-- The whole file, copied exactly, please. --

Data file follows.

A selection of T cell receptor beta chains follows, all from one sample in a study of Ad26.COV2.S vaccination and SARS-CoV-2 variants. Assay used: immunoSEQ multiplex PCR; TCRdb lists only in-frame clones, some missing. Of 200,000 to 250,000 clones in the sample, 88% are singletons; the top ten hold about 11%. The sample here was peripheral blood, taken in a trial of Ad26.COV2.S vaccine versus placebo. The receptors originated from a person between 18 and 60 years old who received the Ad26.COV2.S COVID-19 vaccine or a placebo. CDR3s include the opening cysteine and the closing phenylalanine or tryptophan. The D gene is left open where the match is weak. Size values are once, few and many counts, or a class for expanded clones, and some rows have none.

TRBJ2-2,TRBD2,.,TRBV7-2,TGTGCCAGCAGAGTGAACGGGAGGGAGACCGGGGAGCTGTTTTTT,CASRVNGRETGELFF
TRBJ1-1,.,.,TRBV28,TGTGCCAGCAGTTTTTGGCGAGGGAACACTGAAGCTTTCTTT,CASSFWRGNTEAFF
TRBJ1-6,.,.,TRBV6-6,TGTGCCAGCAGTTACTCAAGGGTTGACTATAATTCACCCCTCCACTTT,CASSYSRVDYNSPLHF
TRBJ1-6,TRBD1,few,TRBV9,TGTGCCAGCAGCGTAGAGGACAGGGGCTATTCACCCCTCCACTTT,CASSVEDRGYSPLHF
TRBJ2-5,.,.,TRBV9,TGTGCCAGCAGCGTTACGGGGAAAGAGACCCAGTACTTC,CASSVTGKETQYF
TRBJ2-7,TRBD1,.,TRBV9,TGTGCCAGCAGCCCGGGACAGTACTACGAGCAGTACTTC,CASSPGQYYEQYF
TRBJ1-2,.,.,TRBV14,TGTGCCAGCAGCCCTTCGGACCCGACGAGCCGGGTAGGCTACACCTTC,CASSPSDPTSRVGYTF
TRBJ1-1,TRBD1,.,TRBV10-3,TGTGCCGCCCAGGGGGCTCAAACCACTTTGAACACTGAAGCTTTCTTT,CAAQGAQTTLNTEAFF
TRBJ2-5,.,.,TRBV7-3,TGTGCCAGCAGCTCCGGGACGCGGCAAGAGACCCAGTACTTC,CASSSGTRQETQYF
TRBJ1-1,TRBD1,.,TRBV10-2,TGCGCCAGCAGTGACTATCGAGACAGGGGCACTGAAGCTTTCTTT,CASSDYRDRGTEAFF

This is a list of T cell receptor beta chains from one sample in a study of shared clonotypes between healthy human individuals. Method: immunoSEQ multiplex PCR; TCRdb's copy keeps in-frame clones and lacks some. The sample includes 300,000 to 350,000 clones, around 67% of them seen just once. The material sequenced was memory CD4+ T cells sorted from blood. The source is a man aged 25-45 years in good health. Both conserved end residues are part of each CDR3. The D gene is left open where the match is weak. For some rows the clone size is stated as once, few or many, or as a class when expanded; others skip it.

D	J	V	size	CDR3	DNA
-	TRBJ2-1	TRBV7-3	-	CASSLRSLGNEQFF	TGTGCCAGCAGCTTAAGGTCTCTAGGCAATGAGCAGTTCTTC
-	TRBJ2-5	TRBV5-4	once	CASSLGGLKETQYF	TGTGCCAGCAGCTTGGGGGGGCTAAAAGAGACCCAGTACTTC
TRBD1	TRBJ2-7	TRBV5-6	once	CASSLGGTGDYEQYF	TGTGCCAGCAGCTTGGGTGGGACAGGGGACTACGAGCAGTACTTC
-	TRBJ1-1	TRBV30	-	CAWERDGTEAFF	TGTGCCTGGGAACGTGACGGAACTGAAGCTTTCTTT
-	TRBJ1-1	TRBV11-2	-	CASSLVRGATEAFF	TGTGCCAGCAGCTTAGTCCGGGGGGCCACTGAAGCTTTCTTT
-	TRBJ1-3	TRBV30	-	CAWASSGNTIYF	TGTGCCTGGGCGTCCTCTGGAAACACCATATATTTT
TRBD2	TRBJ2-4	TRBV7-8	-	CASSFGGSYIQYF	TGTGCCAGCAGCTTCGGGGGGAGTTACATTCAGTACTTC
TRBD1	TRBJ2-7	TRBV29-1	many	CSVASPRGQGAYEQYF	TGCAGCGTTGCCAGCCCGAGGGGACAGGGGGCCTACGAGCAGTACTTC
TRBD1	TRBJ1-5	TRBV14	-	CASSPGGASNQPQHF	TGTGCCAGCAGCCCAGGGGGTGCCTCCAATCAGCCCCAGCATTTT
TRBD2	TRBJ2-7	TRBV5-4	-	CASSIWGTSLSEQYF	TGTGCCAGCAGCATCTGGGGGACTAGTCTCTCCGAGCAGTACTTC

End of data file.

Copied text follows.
A selection of T cell receptor beta chains follows, all from one sample in a study of Ad26.COV2.S vaccination and SARS-CoV-2 variants. Assay used: immunoSEQ multiplex PCR; TCRdb lists only in-frame clones, some missing. Of 200,000 to 250,000 clones in the sample, 88% are singletons; the top ten hold about 11%. The sample here was peripheral blood, taken in a trial of Ad26.COV2.S vaccine versus placebo. The receptors originated from a person between 18 and 60 years old who received the Ad26.COV2.S COVID-19 vaccine or a placebo. CDR3s include the opening cysteine and the closing phenylalanine or tryptophan. The D gene is left open where the match is weak. Size values are once, few and many counts, or a class for expanded clones, and some rows have none.

TRBJ2-2,TRBD2,.,TRBV7-2,TGTGCCAGCAGAGTGAACGGGAGGGAGACCGGGGAGCTGTTTTTT,CASRVNGRETGELFF
TRBJ1-1,.,.,TRBV28,TGTGCCAGCAGTTTTTGGCGAGGGAACACTGAAGCTTTCTTT,CASSFWRGNTEAFF
TRBJ1-6,.,.,TRBV6-6,TGTGCCAGCAGTTACTCAAGGGTTGACTATAATTCACCCCTCCACTTT,CASSYSRVDYNSPLHF
TRBJ1-6,TRBD1,few,TRBV9,TGTGCCAGCAGCGTAGAGGACAGGGGCTATTCACCCCTCCACTTT,CASSVEDRGYSPLHF
TRBJ2-5,.,.,TRBV9,TGTGCCAGCAGCGTTACGGGGAAAGAGACCCAGTACTTC,CASSVTGKETQYF
TRBJ2-7,TRBD1,.,TRBV9,TGTGCCAGCAGCCCGGGACAGTACTACGAGCAGTACTTC,CASSPGQYYEQYF
TRBJ1-2,.,.,TRBV14,TGTGCCAGCAGCCCTTCGGACCCGACGAGCCGGGTAGGCTACACCTTC,CASSPSDPTSRVGYTF
TRBJ1-1,TRBD1,.,TRBV10-3,TGTGCCGCCCAGGGGGCTCAAACCACTTTGAACACTGAAGCTTTCTTT,CAAQGAQTTLNTEAFF
TRBJ2-5,.,.,TRBV7-3,TGTGCCAGCAGCTCCGGGACGCGGCAAGAGACCCAGTACTTC,CASSSGTRQETQYF
TRBJ1-1,TRBD1,.,TRBV10-2,TGCGCCAGCAGTGACTATCGAGACAGGGGCACTGAAGCTTTCTTT,CASSDYRDRGTEAFF

This is a list of T cell receptor beta chains from one sample in a study of shared clonotypes between healthy human individuals. Method: immunoSEQ multiplex PCR; TCRdb's copy keeps in-frame clones and lacks some. The sample includes 300,000 to 350,000 clones, around 67% of them seen just once. The material sequenced was memory CD4+ T cells sorted from blood. The source is a man aged 25-45 years in good health. Both conserved end residues are part of each CDR3. The D gene is left open where the match is weak. For some rows the clone size is stated as once, few or many, or as a class when expanded; others skip it.

D	J	V	size	CDR3	DNA
-	TRBJ2-1	TRBV7-3	-	CASSLRSLGNEQFF	TGTGCCAGCAGCTTAAGGTCTCTAGGCAATGAGCAGTTCTTC
-	TRBJ2-5	TRBV5-4	once	CASSLGGLKETQYF	TGTGCCAGCAGCTTGGGGGGGCTAAAAGAGACCCAGTACTTC
TRBD1	TRBJ2-7	TRBV5-6	once	CASSLGGTGDYEQYF	TGTGCCAGCAGCTTGGGTGGGACAGGGGACTACGAGCAGTACTTC
-	TRBJ1-1	TRBV30	-	CAWERDGTEAFF	TGTGCCTGGGAACGTGACGGAACTGAAGCTTTCTTT
-	TRBJ1-1	TRBV11-2	-	CASSLVRGATEAFF	TGTGCCAGCAGCTTAGTCCGGGGGGCCACTGAAGCTTTCTTT
-	TRBJ1-3	TRBV30	-	CAWASSGNTIYF	TGTGCCTGGGCGTCCTCTGGAAACACCATATATTTT
TRBD2	TRBJ2-4	TRBV7-8	-	CASSFGGSYIQYF	TGTGCCAGCAGCTTCGGGGGGAGTTACATTCAGTACTTC
TRBD1	TRBJ2-7	TRBV29-1	many	CSVASPRGQGAYEQYF	TGCAGCGTTGCCAGCCCGAGGGGACAGGGGGCCTACGAGCAGTACTTC
TRBD1	TRBJ1-5	TRBV14	-	CASSPGGASNQPQHF	TGTGCCAGCAGCCCAGGGGGTGCCTCCAATCAGCCCCAGCATTTT
TRBD2	TRBJ2-7	TRBV5-4	-	CASSIWGTSLSEQYF	TGTGCCAGCAGCATCTGGGGGACTAGTCTCTCCGAGCAGTACTTC